PROBLEM: "I Don't Know How to Communicate Effectively with Others"
1. The first goal of communication is to convey the idea in the sender's mind into the mind of the receiver(s) in as perfect a reproduction as possible. Ideas which are highly visual (create a picture in the mind) are easier to convey than those which don't.
2. The Communication Process links a sender with a receiver over a channel of communication which carries a message to the receiver's physical senses. The Channel is like a bridge linking the two sides of the communications act. The Channel can be anything which may faithfully carry a message to one or more of a person's five senses-- a book (eyes), TV, radio (ears), song, painting, tin cans linked with a string, an iron bar, the air (smell), the hand (touch), food or drink (taste).
The channel helps define the limits of the message. It is obviously very hard to provide visual images on radio. The channel also becomes part of the message. The same inspiring or terrifying film you see in a theater may well not have the same impact on television.
3. All acts of communication between humans contain "noise," or interference which prevents a perfect reproduction of the message in the receiver's mind. Messages must be designed to overcome this noise factor. The cause of "Noise" may be physical, psychological, or cultural -- and often all three. The methods used to overcome noise depends on its cause.
There is always "noise." The wise communicator asks, "How can the background, location, economic level, sex, etc. of my target audience influence how they interpret my message?"
4. Successful communication requires a common "language." This "language" is simply an agreement by both sender and receiver about what the symbols of communication mean. For example, we agree that "hood" can mean the metal piece on a car covering the engine. So when you say "I dropped my bowling ball on your hood," I understand what you did. Thus the word "hood" (and its verbal sound) has become a symbol for this metal piece for both of us. Other English speaking countries (or regional U.S. slang) have a different word. Thus, the British phrasing "I dropped my ball on your bonnet" doesn't convey the same meaning to an American receiver, although it means the same to the British sender. Why? Because sender and receiver don't share the same word-symbol for the metal piece. In fact, the message it conveys to the receiver is understandable, but totally wrong. Be sure all the words in your message are understandable in the way you mean them to your audience.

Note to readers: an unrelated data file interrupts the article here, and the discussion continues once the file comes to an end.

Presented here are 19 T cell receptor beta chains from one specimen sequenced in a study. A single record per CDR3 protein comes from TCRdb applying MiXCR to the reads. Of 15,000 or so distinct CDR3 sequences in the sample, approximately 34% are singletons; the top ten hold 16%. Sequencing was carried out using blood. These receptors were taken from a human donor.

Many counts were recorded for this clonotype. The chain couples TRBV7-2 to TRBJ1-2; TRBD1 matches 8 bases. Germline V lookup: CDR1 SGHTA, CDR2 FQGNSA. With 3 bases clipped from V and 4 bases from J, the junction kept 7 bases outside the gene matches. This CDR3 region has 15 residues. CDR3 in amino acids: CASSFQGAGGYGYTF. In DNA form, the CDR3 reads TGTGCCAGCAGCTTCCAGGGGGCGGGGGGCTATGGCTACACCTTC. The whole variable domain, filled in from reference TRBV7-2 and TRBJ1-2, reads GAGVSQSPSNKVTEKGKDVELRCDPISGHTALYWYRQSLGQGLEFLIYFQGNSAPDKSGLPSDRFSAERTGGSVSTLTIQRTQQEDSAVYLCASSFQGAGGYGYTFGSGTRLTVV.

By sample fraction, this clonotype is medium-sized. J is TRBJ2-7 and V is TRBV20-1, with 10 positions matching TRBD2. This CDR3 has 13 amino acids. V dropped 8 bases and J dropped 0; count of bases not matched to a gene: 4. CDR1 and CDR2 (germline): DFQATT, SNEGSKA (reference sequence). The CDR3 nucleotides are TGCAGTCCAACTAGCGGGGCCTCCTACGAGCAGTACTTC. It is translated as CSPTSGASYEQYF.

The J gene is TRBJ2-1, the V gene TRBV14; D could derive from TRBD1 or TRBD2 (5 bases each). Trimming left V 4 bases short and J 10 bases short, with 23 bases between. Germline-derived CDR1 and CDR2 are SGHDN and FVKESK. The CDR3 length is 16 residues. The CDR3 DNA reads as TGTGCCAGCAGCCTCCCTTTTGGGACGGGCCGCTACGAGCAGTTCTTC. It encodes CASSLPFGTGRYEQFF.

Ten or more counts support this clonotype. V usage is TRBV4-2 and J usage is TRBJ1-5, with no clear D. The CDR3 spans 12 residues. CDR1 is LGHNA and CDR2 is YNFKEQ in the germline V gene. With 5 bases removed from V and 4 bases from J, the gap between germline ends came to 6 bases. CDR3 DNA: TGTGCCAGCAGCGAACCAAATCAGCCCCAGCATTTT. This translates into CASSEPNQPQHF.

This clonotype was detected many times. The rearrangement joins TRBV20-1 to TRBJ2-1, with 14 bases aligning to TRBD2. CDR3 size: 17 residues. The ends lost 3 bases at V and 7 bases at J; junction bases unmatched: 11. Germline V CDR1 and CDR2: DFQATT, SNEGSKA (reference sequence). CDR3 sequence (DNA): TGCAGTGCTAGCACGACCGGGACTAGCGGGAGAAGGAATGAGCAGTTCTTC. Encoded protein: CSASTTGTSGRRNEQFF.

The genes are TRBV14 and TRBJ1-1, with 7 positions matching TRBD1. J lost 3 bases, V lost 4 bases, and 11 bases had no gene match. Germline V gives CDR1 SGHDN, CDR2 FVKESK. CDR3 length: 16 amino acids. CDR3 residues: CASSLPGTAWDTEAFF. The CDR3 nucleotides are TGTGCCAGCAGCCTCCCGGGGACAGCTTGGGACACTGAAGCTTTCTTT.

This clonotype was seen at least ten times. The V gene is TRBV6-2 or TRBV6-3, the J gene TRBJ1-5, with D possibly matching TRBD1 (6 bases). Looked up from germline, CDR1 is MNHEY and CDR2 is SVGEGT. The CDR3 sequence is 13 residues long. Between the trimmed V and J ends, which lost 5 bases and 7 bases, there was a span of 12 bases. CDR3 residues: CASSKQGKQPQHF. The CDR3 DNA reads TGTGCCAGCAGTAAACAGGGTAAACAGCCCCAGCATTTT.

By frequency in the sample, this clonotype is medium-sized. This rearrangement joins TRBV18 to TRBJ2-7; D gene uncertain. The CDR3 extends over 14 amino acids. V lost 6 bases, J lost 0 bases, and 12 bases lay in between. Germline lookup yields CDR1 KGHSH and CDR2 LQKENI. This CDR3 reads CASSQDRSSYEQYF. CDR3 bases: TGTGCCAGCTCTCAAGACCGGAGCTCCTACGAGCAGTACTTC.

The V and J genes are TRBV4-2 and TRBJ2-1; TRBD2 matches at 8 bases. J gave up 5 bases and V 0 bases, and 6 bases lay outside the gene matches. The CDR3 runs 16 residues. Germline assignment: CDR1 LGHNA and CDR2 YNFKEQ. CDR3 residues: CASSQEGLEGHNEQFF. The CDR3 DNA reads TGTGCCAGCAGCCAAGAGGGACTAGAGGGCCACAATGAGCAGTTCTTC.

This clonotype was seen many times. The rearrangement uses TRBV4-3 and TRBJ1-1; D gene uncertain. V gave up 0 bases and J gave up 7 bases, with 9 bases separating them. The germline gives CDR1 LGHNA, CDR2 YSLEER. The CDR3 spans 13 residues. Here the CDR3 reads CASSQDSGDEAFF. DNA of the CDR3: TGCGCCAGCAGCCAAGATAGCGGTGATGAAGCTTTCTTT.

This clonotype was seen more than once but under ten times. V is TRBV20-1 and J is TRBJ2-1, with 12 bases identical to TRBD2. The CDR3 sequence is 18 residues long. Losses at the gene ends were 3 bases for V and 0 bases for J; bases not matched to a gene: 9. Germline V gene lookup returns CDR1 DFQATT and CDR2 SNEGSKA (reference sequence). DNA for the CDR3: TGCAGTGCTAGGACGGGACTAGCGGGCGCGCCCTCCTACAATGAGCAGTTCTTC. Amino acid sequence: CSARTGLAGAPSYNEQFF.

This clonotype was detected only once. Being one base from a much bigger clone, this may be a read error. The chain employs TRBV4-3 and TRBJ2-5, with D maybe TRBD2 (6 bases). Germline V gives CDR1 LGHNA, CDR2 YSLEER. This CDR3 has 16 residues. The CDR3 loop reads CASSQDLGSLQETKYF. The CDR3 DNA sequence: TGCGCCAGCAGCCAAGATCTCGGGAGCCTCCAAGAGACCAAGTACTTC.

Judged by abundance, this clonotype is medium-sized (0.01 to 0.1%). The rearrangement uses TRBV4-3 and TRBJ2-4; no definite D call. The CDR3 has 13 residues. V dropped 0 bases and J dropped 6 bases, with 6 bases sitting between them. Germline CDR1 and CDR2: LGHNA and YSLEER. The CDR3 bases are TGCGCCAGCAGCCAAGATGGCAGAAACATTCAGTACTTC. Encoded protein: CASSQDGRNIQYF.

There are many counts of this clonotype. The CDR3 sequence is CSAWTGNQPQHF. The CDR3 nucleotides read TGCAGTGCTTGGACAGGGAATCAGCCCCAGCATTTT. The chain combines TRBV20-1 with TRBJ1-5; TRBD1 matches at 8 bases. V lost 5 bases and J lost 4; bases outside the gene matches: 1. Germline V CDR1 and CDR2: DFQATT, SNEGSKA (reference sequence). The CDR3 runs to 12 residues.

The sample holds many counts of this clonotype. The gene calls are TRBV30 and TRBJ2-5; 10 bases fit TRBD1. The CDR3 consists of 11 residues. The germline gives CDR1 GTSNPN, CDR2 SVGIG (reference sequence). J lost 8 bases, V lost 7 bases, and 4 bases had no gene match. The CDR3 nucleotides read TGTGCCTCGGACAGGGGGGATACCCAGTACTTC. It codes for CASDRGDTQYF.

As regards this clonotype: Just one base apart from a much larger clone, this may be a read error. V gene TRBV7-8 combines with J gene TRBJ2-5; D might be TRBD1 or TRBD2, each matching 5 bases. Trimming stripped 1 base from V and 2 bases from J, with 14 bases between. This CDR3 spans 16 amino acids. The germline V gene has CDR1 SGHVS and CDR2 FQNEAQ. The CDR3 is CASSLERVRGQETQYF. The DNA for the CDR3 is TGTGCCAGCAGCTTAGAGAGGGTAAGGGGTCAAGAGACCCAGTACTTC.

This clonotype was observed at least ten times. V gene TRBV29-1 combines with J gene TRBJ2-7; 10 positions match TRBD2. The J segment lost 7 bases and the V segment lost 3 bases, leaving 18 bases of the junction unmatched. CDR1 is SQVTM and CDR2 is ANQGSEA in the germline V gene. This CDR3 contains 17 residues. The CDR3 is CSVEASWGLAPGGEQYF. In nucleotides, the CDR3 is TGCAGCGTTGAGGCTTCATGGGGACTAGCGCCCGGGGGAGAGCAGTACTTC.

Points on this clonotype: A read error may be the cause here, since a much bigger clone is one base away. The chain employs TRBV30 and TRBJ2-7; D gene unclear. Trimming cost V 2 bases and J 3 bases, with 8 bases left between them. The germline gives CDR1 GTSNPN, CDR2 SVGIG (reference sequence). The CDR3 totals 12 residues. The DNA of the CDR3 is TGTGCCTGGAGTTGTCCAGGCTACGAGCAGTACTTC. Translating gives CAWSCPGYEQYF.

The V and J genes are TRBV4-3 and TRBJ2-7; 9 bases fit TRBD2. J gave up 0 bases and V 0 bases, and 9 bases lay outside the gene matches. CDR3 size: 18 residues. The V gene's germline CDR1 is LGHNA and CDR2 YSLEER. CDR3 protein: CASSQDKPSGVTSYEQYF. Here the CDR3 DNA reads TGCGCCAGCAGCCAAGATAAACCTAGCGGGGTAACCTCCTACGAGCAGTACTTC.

5. This language (collection of symbols) must be present for any medium to be used for communication. For example, an iron bar can only be a medium of communication if both parties agree on a common meaning for the sounds produced by banging on one end with a hammer. Smell is only a useful method of communication among dogs because they share a genetic memory of what those various smells mean.
6. Any message contains a core idea. It's important to search for that core idea, and not get distracted by the secondary ideas and descriptive words which enrich the core idea. If you are the sender, be sure to identify your core idea -- it is what you want the receiver to understand more than anything else. Failure to make it clear can result in anger and frustration by the receiver. If you are the sender, use the features of your channel(s) of communication to emphasize your core idea to make it stand out for the receiver. For example, visually you could make it bold, make it move or blink, make it a bright color, surround it with white space, etc.
7. Communication problems often arise because of assumptions. We assume that we share a common meaning for the word or picture symbols being used. A good communicator will carefully examine the assumptions upon which his/her message rests.
In summary, there are many hidden pitfalls to good communication, whether it is with a mass audience, or your spouse. Any message sent to any receiver should be carefully constructed to emphasize its core idea, clear up any possible confusion about definitions, avoid those words or ideas which may be misinterpreted due to social or cultural differences, and use the advantages of the channel of communication to make all its ideas as clear as possible.
The real key to most successful human communication is to first
recognize that it looks simple to do, but it isn't.
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(c) Gary Witt, 1998
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